Subtypes of Ómicron, such as ‘Centaurus’ or ‘Bad Ned’, can cause a strange coolness (or worse…) in summer.

If there’s one thing we’ve learned from the Covid-19 pandemic, it’s that evolution doesn’t have to be a long process that takes thousands or millions of years. It is fast and non-stop.

Recently, the US Centers for Disease Control and Prevention (CDC) reported that a new subtype of Ómicron, BA.5, invaded South Africa in the spring and finally dominated the United States after being first detected in March.

No ‘party’, so to speak: On the same day, the World Health Organization (WHO) released a video on social media about a new variant emerging in India. A.2.75 – nicknamed ‘Centarus’ on social media – has already arrived in the US, the CDC confirmed to ‘Fortune’ magazine, with the first two cases identified on June 14. However, it is already in place in about 10 countries, said Soumya Swaminathan, WHO’s chief scientist. It has not yet been declared a variant of concern or a variant of interest, and it is too early to assess the spread, severity and potential for immune evasion, he added.

But there are experts who are already raising red flags – especially the additional changes compared to Ómicron (up to 9). Neither mutation is particularly worrisome, “but it’s another thing to appear together all at once,” warned Tom Peacock, a virologist in the Department of Infectious Diseases at Imperial College London, England.

BA.2.75 is “something we should all be concerned about,” said Bruce Walker, director of the Ragan Institute at MGH, MIT and Harvard, which focuses on eradicating the disease. The new variant “gives us insight into what the virus is capable of in terms of mutation. Here again is a virus that bears a resemblance to the original Ómicron variant, but with minor amino acid changes that make it immune-evasive. What all these variations show us is that the virus is not even close to exploring all available evolutionary space.”

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It remains to be seen whether BA.2.75 will make a global wave or fail quickly – like the lambda and mu types – explained Stuart Ray, a professor at Johns Hopkins Medicine in the US. “There are variations that appear occasionally and have characteristics that worry us,” he said. “But until we see them ‘competing’ in different settings, it’s hard to know what they mean to us.”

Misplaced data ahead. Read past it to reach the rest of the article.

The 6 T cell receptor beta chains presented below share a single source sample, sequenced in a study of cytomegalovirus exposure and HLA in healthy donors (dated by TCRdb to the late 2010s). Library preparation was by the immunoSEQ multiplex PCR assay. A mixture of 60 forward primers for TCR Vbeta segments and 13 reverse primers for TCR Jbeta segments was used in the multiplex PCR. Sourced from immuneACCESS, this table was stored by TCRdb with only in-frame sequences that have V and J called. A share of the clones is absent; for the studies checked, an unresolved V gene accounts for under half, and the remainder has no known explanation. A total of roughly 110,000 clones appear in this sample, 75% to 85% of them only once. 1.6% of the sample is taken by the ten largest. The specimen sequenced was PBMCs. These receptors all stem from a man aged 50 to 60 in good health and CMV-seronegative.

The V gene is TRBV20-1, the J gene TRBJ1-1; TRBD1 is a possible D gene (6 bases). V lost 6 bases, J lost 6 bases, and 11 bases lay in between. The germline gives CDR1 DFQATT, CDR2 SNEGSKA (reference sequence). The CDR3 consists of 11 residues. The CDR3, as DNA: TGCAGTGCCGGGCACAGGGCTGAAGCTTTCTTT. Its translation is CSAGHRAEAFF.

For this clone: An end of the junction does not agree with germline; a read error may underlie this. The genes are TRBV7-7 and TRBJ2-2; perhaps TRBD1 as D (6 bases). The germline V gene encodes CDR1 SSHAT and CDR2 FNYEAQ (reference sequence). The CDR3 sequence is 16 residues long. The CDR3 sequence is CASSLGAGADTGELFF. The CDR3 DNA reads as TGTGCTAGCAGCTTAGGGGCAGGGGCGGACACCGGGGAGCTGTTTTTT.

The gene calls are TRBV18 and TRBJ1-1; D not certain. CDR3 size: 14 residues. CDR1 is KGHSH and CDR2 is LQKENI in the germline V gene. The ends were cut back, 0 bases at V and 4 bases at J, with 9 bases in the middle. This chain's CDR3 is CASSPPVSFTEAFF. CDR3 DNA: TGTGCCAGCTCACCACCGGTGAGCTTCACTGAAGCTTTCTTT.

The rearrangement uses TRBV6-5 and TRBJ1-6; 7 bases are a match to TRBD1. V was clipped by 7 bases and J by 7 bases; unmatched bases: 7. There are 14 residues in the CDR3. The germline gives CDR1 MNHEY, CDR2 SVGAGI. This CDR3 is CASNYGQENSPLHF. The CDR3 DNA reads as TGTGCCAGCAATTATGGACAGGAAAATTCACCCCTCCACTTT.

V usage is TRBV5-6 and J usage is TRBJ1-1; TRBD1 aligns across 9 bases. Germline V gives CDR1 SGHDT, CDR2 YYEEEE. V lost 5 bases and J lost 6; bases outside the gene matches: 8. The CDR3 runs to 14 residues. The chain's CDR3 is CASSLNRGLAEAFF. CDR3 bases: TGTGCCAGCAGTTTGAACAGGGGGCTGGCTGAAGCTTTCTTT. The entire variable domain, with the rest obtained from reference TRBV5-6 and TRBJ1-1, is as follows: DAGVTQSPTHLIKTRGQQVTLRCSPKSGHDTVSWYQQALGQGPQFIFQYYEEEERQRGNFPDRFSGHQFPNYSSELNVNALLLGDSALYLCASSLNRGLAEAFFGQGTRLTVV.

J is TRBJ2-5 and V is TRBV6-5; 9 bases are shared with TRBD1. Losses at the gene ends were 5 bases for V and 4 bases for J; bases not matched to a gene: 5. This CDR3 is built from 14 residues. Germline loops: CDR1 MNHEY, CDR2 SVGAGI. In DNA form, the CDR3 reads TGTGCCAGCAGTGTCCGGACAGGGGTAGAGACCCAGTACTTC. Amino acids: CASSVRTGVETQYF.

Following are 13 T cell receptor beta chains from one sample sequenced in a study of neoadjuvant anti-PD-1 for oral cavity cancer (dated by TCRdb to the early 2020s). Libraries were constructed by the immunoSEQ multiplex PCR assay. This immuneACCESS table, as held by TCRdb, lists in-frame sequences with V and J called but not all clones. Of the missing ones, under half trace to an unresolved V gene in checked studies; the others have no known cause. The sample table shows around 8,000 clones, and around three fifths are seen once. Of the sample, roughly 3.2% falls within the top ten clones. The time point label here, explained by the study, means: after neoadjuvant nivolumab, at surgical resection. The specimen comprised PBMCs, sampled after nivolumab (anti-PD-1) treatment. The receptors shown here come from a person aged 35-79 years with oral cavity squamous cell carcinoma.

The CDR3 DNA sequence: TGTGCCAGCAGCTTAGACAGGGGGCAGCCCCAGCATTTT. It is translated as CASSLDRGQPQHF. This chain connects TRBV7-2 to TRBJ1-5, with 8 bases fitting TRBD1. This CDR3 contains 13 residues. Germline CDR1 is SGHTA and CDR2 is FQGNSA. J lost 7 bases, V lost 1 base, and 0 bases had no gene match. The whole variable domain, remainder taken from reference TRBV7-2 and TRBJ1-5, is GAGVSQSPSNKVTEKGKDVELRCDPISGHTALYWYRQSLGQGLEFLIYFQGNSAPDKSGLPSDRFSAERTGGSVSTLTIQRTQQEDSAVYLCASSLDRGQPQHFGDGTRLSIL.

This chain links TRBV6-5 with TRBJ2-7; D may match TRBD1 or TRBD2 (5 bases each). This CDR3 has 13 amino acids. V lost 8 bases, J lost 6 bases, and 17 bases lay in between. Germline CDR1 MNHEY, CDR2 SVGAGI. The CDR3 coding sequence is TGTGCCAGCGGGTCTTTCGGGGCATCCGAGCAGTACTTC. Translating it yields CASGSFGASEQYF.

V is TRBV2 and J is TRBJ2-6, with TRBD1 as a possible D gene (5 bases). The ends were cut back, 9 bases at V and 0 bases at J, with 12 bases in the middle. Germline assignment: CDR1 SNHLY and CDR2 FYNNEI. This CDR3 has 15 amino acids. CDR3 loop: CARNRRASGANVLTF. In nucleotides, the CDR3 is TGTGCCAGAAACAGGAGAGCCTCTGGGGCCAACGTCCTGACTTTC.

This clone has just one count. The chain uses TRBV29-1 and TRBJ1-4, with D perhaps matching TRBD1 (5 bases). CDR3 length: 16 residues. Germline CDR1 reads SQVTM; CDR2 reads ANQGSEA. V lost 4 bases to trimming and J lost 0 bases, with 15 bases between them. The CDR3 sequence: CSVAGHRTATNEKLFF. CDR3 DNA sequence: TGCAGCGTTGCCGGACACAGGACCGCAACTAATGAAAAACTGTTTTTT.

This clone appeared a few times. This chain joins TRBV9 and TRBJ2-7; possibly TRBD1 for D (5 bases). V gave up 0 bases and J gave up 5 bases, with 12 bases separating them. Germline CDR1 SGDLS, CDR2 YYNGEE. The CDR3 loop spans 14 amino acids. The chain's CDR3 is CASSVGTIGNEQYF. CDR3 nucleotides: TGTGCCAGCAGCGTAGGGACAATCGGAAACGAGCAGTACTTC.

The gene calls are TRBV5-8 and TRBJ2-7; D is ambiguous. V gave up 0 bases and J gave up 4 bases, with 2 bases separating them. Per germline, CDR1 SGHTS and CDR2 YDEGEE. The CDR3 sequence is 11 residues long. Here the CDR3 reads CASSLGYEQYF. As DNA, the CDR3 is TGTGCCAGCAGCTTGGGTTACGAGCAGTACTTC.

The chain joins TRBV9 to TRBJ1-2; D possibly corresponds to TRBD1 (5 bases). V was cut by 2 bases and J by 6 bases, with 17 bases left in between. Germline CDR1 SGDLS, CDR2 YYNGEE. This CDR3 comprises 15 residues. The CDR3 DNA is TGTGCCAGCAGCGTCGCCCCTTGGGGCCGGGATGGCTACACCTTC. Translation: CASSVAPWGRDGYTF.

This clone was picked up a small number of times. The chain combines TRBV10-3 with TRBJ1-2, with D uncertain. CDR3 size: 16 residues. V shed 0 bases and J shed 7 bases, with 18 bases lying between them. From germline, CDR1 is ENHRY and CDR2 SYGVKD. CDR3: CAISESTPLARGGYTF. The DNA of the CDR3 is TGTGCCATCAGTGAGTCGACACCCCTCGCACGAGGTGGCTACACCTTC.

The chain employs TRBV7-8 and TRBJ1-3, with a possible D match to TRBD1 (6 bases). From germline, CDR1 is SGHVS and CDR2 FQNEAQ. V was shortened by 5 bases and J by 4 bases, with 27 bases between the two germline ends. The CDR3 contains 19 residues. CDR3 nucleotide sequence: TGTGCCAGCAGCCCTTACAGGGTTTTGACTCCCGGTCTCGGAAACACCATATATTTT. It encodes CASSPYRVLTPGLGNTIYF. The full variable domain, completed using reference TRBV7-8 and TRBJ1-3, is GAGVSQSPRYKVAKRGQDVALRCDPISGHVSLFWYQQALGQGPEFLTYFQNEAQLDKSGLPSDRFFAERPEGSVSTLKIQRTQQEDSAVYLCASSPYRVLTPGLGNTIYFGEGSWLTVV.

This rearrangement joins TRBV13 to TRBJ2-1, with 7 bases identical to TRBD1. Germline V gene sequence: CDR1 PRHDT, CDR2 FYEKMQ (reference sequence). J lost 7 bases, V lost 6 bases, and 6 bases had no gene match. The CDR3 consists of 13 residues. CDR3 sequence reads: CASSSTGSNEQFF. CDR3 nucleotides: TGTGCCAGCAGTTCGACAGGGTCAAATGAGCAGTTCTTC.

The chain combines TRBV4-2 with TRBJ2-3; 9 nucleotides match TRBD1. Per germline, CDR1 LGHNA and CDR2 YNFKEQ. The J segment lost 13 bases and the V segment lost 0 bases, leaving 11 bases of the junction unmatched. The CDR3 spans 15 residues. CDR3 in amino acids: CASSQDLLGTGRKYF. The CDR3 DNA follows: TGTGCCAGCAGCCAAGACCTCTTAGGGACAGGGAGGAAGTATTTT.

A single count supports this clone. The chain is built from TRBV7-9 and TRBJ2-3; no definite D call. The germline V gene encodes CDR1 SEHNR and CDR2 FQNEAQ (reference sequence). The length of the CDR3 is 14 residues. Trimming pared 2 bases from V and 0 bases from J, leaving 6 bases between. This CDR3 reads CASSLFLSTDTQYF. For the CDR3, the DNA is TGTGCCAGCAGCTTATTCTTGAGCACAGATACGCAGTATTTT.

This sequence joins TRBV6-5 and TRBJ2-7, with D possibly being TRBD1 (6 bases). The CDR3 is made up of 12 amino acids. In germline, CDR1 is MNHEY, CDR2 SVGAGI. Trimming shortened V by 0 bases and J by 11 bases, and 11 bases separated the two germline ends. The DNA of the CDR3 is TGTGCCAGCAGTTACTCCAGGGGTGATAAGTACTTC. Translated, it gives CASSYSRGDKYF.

These variants were once overlooked but are now gaining attention as a result of “intense surveillance and increased attention to sequencing,” said Daniel Kuritzkes, MD, chief of the Division of Infectious Diseases at Brigham and Women’s Hospital and a professor of medicine at Harvard. “We saw all kinds of variations in the Omicron family,” he said. “We really need to see a significant increase in the number of cases in many places to know if this is really a major variable of concern.”

However, ‘Centaurus’ is not the only Covid-19 subtype that has attracted attention recently: there is growing interest in BA.5.3.1, also known as ‘Bad Net’, and is a ‘spin-off’ of BA. .5 sub-variant is present on the planet. In Germany, it has been increasing since the end of May, accounting for almost 80% of BA.5 cases. BA.5.3.1 has also been detected in the United States, a CDC spokeswoman said, but in less than 5% of cases.

Another relative of the BA.5 that has hit the radar: the BA.5.1, which has been circulating in the UK. “Variants and subtypes are fragmenting quickly. There are not one or two, but hundreds of variants and subtypes. Ómicron hit the scene in early November 2021. Nothing has been the same since.

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Each of its successful variants is a spin-off of the Ómicron: ‘Stealth Omicron’, BA.2, BA.2.12.1, BA.4 or BA.5. A successor to Kuritzkes is interesting. “We continue to see omicron derivatives rather than something completely different emerging,” he pointed out. “Before Omicron, everything that appeared was very different from what was in circulation. Delta didn’t come from beta; beta didn’t come from alpha.

“The virus may have finally found an evolutionary point where it can do very well, and it mutates, messing around the edges to gain small advantages,” the expert explained. Some point to Omicron’s mild symptoms and obvious upper respiratory tract predilections compared to the original variant, which carries a higher risk of pneumonia and death.

Scientists suggest that less severe disease and greater transmission may actually be a good thing. But it’s still too late to draw that conclusion, Kuritzkes cautioned. Time will tell if the emerging sub-variants are potential threats or distractions.

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